Attitudes • An attitude is a positive, negative, or mixed reaction to a person, object, or idea. • Attitudes can be based on three general classes of information: • 1. Affect • 2. Behavior • 3. Cognition
How are Attitudes Formed? • Learning • Mere exposure—repeated exposure to a stimulus increases our feelings about the stimulus. • Direct experience • Operant conditioning-reward and punishment • Classical conditioning-association of CS with UCS • Observational learning-imitation of others • Media • Genetics
Attitudes and Judgment • Existing attitudes bias judgments of new information. • Death penalty study (Lord, Ross, & Lepper, 1979) • Fibrocystic disease and caffeine study (Kunda, 1987)
Attitudes and Judgment • Attitudes also bias recall of old information. • Introversion/Extraversion study (Sanitioso et al., 1990)
Attitudes and Behavior • LaPiere (1934) study of attitudes and behavior towards Chinese people.
Attitudes and Behavior • Factors that moderate the attitude-behavior link: • Strength of attitude • Specificity of attitude • Self-focus • Self-monitoring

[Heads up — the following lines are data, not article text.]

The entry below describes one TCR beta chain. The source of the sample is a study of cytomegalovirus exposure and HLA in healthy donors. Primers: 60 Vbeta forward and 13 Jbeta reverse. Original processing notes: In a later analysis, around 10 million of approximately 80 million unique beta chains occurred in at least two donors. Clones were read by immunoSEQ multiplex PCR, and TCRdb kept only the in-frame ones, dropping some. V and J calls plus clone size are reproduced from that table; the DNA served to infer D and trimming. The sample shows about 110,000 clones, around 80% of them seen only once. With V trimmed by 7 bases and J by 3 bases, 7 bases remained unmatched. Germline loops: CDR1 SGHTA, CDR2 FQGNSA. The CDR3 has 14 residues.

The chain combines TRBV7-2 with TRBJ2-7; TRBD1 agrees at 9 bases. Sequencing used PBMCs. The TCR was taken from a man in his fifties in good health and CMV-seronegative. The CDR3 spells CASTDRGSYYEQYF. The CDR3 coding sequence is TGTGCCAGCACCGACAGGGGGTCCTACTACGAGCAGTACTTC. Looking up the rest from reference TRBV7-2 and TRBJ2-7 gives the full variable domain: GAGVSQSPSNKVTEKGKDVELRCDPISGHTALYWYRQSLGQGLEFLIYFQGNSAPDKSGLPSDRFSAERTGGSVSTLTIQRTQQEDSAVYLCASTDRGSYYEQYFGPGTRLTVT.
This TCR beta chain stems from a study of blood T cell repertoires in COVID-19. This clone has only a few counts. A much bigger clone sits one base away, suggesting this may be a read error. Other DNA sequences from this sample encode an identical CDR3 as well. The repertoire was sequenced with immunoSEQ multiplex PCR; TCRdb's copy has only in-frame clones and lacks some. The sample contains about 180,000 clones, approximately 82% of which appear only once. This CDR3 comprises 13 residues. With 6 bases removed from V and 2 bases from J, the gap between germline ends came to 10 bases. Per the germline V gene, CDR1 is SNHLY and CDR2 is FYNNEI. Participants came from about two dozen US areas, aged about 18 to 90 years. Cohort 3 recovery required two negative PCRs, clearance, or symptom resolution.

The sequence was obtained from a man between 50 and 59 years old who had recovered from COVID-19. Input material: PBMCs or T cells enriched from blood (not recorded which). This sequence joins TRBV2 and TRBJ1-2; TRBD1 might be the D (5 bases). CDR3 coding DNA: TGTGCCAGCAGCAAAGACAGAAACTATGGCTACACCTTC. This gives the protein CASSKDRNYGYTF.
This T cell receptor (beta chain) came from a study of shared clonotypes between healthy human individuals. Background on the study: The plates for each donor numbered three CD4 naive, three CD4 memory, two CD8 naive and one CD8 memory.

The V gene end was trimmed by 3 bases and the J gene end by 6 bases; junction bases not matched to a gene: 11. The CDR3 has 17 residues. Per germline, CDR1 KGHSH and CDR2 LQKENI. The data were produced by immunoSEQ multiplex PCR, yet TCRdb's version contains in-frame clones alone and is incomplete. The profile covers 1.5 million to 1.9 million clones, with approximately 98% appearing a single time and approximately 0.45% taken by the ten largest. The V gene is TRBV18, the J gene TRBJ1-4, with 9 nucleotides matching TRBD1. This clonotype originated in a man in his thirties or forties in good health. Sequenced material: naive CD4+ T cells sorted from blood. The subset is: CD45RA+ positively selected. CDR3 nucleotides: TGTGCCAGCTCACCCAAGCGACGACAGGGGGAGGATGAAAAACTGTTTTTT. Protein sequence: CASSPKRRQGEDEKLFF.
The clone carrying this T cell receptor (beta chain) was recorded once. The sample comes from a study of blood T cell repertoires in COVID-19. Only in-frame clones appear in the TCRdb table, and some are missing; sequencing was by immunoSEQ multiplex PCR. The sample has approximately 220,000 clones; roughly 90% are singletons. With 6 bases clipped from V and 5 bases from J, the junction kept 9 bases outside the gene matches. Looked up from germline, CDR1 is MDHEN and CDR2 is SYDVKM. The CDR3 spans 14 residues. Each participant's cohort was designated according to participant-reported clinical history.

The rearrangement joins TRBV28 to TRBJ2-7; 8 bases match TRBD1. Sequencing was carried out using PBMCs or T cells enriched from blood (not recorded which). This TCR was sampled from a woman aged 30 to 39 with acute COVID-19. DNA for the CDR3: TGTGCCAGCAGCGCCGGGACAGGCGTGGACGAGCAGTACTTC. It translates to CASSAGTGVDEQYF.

Self-Monitoring Scale • 1. I find it hard to imitate the behavior of other people T F • 2. I can only argue for ideas which I already believe T F • 3. I have considered being an entertainer T F • 4. I would probably make a good actor T F • 5. I have trouble changing my behavior to suit different people and different situations T F
Ajzen’s Theory of Planned Behavior Attitude toward a behavior Subjective norms Intention Behavior Perceived Behavioral control
Cognitive Dissonance • A state of psychological tension that is aroused when a person simultaneously holds two thoughts that contradict one another.
Theory of Cognitive Dissonance Inconsistency between thoughts Experience cognitive dissonance Attempt to reduce dissonance Change attitude
Festinger & Carlsmith (1959) • Participants did boring tasks for 1 hour. • Paid $1 or $20 to tell another participant that the tasks were enjoyable. • During interview, asked how much they enjoyed the tasks.
Three Dissonance-Arousing Conditions • 1. Attitude-behavior inconsistency • Leads to change in attitude • 2. Exerting wasted effort • Leads to effort justification • 3. Making a difficult decision • Leads to post-decisional dissonance
Two Perspectives on Self-Persuasion • 1. Cognitive Dissonance Theory (Festinger) – inconsistency between thoughts leads to unpleasant tension (dissonance), which motivates people to reduce dissonance by changing thoughts.
Two Perspectives on Self-Persuasion • 2. Self-Perception Theory (Bem) – people form and modify their attitudes by observing their own behavior.
Implications • Behavior Attitude change • Use of cognitive dissonance to promote healthy behavior.